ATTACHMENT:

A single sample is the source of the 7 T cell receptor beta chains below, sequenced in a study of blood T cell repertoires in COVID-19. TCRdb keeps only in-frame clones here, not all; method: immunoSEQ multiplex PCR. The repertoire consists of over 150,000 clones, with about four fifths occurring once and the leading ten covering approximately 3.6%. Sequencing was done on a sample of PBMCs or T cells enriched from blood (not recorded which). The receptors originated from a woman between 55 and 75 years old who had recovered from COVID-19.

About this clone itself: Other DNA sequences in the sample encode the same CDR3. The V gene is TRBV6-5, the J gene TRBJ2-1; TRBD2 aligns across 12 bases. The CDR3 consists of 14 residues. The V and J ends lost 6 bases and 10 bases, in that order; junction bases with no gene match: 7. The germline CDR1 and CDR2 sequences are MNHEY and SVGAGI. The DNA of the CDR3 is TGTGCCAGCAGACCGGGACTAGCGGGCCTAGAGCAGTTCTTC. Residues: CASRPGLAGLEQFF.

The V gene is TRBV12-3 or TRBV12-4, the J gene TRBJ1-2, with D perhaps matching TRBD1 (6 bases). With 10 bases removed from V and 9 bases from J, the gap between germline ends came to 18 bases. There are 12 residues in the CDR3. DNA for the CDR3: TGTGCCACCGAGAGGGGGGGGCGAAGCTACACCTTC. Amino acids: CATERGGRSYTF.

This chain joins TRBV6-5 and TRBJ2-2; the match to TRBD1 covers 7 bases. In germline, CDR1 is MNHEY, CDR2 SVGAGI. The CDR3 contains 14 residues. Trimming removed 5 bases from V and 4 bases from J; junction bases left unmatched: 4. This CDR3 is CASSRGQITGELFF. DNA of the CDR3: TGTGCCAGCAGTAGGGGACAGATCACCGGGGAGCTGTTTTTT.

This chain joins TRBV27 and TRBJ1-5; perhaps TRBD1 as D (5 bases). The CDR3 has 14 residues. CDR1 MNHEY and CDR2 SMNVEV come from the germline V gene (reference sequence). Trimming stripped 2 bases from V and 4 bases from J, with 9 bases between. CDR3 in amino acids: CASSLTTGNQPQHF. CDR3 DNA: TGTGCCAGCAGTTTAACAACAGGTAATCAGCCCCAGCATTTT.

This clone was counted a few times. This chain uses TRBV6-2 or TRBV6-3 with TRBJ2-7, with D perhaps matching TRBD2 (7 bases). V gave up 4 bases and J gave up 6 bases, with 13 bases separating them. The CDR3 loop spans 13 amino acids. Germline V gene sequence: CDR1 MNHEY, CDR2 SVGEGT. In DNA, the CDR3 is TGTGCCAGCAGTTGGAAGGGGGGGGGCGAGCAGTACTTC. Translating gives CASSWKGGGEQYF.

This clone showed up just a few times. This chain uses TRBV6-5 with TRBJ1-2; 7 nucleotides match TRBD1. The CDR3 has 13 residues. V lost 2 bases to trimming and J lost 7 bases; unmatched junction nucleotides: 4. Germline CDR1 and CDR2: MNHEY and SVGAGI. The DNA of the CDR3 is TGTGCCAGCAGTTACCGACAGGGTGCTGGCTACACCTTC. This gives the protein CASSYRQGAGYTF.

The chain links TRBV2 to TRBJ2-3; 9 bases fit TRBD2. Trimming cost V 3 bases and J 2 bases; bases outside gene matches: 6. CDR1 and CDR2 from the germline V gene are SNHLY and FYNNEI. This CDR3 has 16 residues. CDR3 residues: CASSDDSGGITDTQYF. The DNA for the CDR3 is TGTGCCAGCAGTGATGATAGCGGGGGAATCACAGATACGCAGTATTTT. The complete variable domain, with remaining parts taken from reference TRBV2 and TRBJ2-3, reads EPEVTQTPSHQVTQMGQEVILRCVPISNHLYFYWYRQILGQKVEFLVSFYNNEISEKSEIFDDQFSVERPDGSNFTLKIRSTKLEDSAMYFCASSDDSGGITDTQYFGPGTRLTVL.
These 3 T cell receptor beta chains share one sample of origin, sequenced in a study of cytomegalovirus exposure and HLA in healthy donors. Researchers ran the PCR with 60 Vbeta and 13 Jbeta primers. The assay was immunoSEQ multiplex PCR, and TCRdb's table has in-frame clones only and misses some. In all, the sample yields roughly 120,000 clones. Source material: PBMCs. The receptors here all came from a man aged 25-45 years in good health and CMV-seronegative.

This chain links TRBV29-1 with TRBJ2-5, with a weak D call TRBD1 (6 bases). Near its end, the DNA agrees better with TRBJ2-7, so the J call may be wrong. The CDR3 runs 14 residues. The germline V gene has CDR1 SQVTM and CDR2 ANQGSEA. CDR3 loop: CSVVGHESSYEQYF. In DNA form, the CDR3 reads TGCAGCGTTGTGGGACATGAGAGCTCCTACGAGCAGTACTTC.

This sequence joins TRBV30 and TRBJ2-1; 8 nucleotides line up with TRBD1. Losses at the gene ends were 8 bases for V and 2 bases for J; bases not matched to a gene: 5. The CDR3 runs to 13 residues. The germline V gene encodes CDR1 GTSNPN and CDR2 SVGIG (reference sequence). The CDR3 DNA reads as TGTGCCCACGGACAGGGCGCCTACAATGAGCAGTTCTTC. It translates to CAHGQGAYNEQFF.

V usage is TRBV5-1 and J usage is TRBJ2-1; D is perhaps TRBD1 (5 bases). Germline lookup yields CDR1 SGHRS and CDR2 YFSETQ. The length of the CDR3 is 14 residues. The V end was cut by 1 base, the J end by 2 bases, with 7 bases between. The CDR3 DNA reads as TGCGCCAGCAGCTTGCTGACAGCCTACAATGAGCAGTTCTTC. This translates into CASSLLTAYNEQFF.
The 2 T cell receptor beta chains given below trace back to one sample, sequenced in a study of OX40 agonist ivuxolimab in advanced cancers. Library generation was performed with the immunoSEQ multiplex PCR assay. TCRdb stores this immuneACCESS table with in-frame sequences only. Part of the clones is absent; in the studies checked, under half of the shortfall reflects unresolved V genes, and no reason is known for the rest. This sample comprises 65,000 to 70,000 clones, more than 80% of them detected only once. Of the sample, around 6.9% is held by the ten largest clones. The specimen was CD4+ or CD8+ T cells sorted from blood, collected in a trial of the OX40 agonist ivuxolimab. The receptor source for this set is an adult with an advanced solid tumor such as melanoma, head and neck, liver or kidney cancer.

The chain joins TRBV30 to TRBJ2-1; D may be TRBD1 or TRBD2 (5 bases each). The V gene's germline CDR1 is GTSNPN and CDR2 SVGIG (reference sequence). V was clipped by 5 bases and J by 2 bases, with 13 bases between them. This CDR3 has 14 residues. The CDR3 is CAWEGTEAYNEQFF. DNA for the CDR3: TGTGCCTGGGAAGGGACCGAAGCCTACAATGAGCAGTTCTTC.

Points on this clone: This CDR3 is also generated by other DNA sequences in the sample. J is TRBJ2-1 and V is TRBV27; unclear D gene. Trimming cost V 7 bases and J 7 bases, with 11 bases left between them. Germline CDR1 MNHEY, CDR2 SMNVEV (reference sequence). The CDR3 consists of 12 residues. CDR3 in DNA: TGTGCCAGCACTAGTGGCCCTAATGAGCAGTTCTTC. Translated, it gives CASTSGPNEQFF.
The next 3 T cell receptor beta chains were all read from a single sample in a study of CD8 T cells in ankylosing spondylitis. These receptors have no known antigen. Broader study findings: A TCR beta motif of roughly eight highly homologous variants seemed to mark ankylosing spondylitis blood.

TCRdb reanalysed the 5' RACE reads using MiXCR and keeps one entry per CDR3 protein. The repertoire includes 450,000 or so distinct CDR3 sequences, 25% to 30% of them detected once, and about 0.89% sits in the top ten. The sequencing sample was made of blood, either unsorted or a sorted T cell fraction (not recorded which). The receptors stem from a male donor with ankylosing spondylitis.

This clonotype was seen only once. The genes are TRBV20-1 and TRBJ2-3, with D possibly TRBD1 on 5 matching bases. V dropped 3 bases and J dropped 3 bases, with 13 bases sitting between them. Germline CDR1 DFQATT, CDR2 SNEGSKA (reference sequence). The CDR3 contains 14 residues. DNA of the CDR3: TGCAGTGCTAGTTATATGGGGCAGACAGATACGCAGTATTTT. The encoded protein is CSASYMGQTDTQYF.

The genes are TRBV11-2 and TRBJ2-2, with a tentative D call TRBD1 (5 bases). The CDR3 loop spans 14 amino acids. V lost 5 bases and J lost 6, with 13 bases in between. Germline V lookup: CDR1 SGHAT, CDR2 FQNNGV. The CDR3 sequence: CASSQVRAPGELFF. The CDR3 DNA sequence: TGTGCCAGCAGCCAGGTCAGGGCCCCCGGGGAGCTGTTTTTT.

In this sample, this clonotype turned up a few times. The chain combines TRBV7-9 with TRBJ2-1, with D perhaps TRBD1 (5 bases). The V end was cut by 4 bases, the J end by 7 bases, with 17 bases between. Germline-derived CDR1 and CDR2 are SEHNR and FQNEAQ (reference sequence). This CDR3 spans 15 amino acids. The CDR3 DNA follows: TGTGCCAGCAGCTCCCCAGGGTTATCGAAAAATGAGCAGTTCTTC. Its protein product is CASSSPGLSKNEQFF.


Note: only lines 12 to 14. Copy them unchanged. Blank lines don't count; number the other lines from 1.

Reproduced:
V usage is TRBV5-1 and J usage is TRBJ2-1; D is perhaps TRBD1 (5 bases). Germline lookup yields CDR1 SGHRS and CDR2 YFSETQ. The length of the CDR3 is 14 residues. The V end was cut by 1 base, the J end by 2 bases, with 7 bases between. The CDR3 DNA reads as TGCGCCAGCAGCTTGCTGACAGCCTACAATGAGCAGTTCTTC. This translates into CASSLLTAYNEQFF.
The 2 T cell receptor beta chains given below trace back to one sample, sequenced in a study of OX40 agonist ivuxolimab in advanced cancers. Library generation was performed with the immunoSEQ multiplex PCR assay. TCRdb stores this immuneACCESS table with in-frame sequences only. Part of the clones is absent; in the studies checked, under half of the shortfall reflects unresolved V genes, and no reason is known for the rest. This sample comprises 65,000 to 70,000 clones, more than 80% of them detected only once. Of the sample, around 6.9% is held by the ten largest clones. The specimen was CD4+ or CD8+ T cells sorted from blood, collected in a trial of the OX40 agonist ivuxolimab. The receptor source for this set is an adult with an advanced solid tumor such as melanoma, head and neck, liver or kidney cancer.

The chain joins TRBV30 to TRBJ2-1; D may be TRBD1 or TRBD2 (5 bases each). The V gene's germline CDR1 is GTSNPN and CDR2 SVGIG (reference sequence). V was clipped by 5 bases and J by 2 bases, with 13 bases between them. This CDR3 has 14 residues. The CDR3 is CAWEGTEAYNEQFF. DNA for the CDR3: TGTGCCTGGGAAGGGACCGAAGCCTACAATGAGCAGTTCTTC.